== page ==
Born September 10, 1934, he was son of the late Lynn Ross Hunt and Emma Ruth Hadley Hunt of Pleasant Garden, North Carolina. Hadley was a devoted husband, father, grandfather, brother and uncle.
He is survived by his wife, Dr. JoAnn Padley Hunt; a daughter, Joanna Hunt Whitehouse, her husband, the Rev. Dr. Robert Whitehouse, and their sons Ross and Peter Whitehouse of Vass, North Carolina; son Lynn Padley Hunt, Lynn’s wife Lisa Michele Hunt of Chesapeake, Virginia; and son Benjamin Hadley Hunt and his close friend Tom Heimdal of Chicago, Illinois; two sisters, Mary Charlotte Hunt Kornegay and Ruth Baker Hunt Jobe, and Ruth’s husband Randall E. Jobe, all of Pleasant Garden, North Carolina, as well as many treasured nieces, nephews and cousins of the Hunt/Ross/Hadley Clans.
He earned his B. S. in music from Davidson College in 1956, where his daughter later graduated and grandson Peter is presently a junior. He was immensely proud of this Davidson legacy.
He completed his master of sacred music degree at Union Seminary in New York City in 1958, studying with many eminent theologians and musicians, including Arthur Poister. His professional career encompassed sacred music and music education.
He was in the first class of ministers of music ordained by the Virginia Conference of the Methodist Church in the 60s, served as president of the National Association of Methodist Musicians for Virginia, later becoming dean of the American Guild of Organists in Lynchburg, Virginia.
As a church organist/choirmaster, he was distinguished by his improvisation skill. Beginning at age 16, he served two churches in North Carolina: Pleasant Garden United Methodist Church and Marion First United Methodist Church.
In Virginia, he served Huntington Court United Methodist Church in Roanoke, Fort Hill United Methodist Church, Peakland United Methodist Church, and, for nearly 33 years, Quaker Memorial Presbyterian Church, all in Lynchburg. Additionally, Hadley served as organist 35 years for High Holy Days services at Agudath Shalom Synagogue.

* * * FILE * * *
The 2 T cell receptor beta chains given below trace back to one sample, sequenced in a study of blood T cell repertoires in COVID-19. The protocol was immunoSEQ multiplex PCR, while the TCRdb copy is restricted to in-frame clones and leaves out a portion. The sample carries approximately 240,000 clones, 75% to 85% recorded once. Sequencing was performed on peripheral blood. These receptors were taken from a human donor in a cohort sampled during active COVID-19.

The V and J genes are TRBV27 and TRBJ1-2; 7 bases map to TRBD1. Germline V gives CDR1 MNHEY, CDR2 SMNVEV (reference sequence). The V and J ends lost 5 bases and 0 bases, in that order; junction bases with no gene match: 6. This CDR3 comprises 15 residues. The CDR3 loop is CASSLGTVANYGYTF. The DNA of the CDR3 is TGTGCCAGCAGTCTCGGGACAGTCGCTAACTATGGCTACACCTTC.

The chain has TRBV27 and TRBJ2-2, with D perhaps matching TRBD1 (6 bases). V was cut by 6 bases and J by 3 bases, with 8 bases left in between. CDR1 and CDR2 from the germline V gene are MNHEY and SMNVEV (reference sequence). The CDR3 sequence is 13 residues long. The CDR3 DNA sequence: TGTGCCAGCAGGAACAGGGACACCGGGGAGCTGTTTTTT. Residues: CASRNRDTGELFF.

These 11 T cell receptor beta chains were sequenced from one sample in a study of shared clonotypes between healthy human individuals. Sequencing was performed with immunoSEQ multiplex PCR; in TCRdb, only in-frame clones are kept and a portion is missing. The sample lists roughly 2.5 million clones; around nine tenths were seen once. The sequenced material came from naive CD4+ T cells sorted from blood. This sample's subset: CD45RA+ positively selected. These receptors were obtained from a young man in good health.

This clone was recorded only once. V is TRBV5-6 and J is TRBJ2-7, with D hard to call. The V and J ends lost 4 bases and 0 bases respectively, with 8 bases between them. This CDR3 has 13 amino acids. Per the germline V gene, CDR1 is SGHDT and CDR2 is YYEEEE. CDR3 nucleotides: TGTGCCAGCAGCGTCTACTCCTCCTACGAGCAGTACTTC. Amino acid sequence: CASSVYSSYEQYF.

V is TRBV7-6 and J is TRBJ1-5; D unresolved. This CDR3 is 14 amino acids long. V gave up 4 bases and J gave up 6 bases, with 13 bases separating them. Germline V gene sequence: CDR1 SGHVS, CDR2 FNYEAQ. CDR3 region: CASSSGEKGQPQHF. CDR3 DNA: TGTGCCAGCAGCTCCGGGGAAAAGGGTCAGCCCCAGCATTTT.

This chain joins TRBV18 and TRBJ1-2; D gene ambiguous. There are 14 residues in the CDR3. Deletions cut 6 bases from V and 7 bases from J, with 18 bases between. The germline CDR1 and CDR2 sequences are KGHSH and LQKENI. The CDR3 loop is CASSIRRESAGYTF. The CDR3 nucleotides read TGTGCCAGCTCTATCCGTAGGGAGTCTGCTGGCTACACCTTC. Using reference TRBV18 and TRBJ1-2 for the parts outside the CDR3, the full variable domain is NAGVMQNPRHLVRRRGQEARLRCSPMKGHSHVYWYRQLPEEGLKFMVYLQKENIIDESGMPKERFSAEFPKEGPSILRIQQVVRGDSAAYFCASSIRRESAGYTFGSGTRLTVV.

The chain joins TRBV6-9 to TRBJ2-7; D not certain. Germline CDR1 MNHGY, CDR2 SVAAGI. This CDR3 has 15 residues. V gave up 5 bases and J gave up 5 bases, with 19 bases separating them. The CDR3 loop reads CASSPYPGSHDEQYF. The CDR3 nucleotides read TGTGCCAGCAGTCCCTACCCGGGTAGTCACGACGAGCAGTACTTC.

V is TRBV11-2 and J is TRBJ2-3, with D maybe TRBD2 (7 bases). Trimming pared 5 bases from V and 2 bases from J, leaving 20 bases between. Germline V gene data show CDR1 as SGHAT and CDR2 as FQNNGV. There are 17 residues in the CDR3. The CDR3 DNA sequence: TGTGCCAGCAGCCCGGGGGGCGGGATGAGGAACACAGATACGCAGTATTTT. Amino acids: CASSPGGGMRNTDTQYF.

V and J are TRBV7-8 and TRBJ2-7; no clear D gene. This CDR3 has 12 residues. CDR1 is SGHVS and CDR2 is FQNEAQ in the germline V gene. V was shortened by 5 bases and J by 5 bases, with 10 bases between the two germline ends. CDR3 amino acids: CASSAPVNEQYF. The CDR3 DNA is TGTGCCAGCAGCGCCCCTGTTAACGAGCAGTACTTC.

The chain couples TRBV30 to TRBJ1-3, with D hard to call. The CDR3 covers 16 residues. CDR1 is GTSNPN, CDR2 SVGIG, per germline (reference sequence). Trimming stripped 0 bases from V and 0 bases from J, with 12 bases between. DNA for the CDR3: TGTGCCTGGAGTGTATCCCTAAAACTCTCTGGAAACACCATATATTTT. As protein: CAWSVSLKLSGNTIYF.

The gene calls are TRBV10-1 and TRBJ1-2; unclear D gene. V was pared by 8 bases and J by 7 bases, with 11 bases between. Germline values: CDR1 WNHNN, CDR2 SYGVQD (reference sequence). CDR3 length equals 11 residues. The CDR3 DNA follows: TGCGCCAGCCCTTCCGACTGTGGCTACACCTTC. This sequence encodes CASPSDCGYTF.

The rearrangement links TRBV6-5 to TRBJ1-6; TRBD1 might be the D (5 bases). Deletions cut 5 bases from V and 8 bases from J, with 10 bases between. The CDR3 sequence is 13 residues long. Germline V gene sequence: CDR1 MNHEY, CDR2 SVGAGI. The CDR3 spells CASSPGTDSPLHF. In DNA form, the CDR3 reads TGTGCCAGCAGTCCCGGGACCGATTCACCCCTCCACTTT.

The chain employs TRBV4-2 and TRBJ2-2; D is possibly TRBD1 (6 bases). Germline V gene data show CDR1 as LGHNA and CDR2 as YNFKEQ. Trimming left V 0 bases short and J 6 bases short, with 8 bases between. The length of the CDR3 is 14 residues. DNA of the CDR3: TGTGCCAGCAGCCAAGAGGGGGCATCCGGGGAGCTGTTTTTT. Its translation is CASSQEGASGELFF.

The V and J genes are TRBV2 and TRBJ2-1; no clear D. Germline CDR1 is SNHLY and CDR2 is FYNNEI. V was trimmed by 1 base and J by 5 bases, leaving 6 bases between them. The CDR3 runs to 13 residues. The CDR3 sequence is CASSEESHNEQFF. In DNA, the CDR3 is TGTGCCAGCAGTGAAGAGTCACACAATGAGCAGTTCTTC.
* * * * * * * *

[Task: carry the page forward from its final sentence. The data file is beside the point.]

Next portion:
In the early 60s, he was the founding director of the Lynchburg Fine Arts Center Chorus, known for artistic performances of major choral works. This group later evolved into the Jefferson Choral Society and continues to thrive as a world-class choral organization.
He was appointed music director at the Central Virginia Training Center, where he developed an outstanding program for teaching intellectually disabled learners through music.
He and wife JoAnn, a professor at Lynchburg College, were awarded a Federal Developmental Disabilities Grant to facilitate teacher training programs, the first such collaborative effort between a state institution and a private college, dedicated to preparing teachers to use music with intellectually disabled persons.
They were featured as lecturers and clinicians both nationally and internationally, disseminating their techniques to other professionals in educational and medical fields. Hadley considered his creative work in this area as a Christian calling rather than a profession.
Following his retirement, he volunteered his musical skills in several nursing homes and retirement communities, organizing singing groups and bell choirs, and producing numerous musical programs.
In addition, he worked with the Stop Hunger Now Mission Program, helped with the Homeless Overnight Project, and contributed to the music ministry at Deep Creek United Methodist Church in Chesapeake, Virginia.
Most recently, he was the inaugural donor to the Anatomical Gift Program for the School of Health Sciences at Elon University in Elon, North Carolina, and so will continue to serve society even in death. Hadley was known for his wit, giving spirit, and family storytelling. He will be missed greatly.
A memorial service will be held at the First Presbyterian Church in Burlington, North Carolina on Friday, March 3, 2017 at one p.m.
In lieu of flowers, the family suggests contributions to the Davidson College L. Hadley Hunt Fund (address: Davidson College, Box 7170, Davidson, North Carolina 28035).
A reception will follow in the Gathering Place at the Village at Brookwood, 1860 Brookwood Avenue, Burlington, North Carolina.
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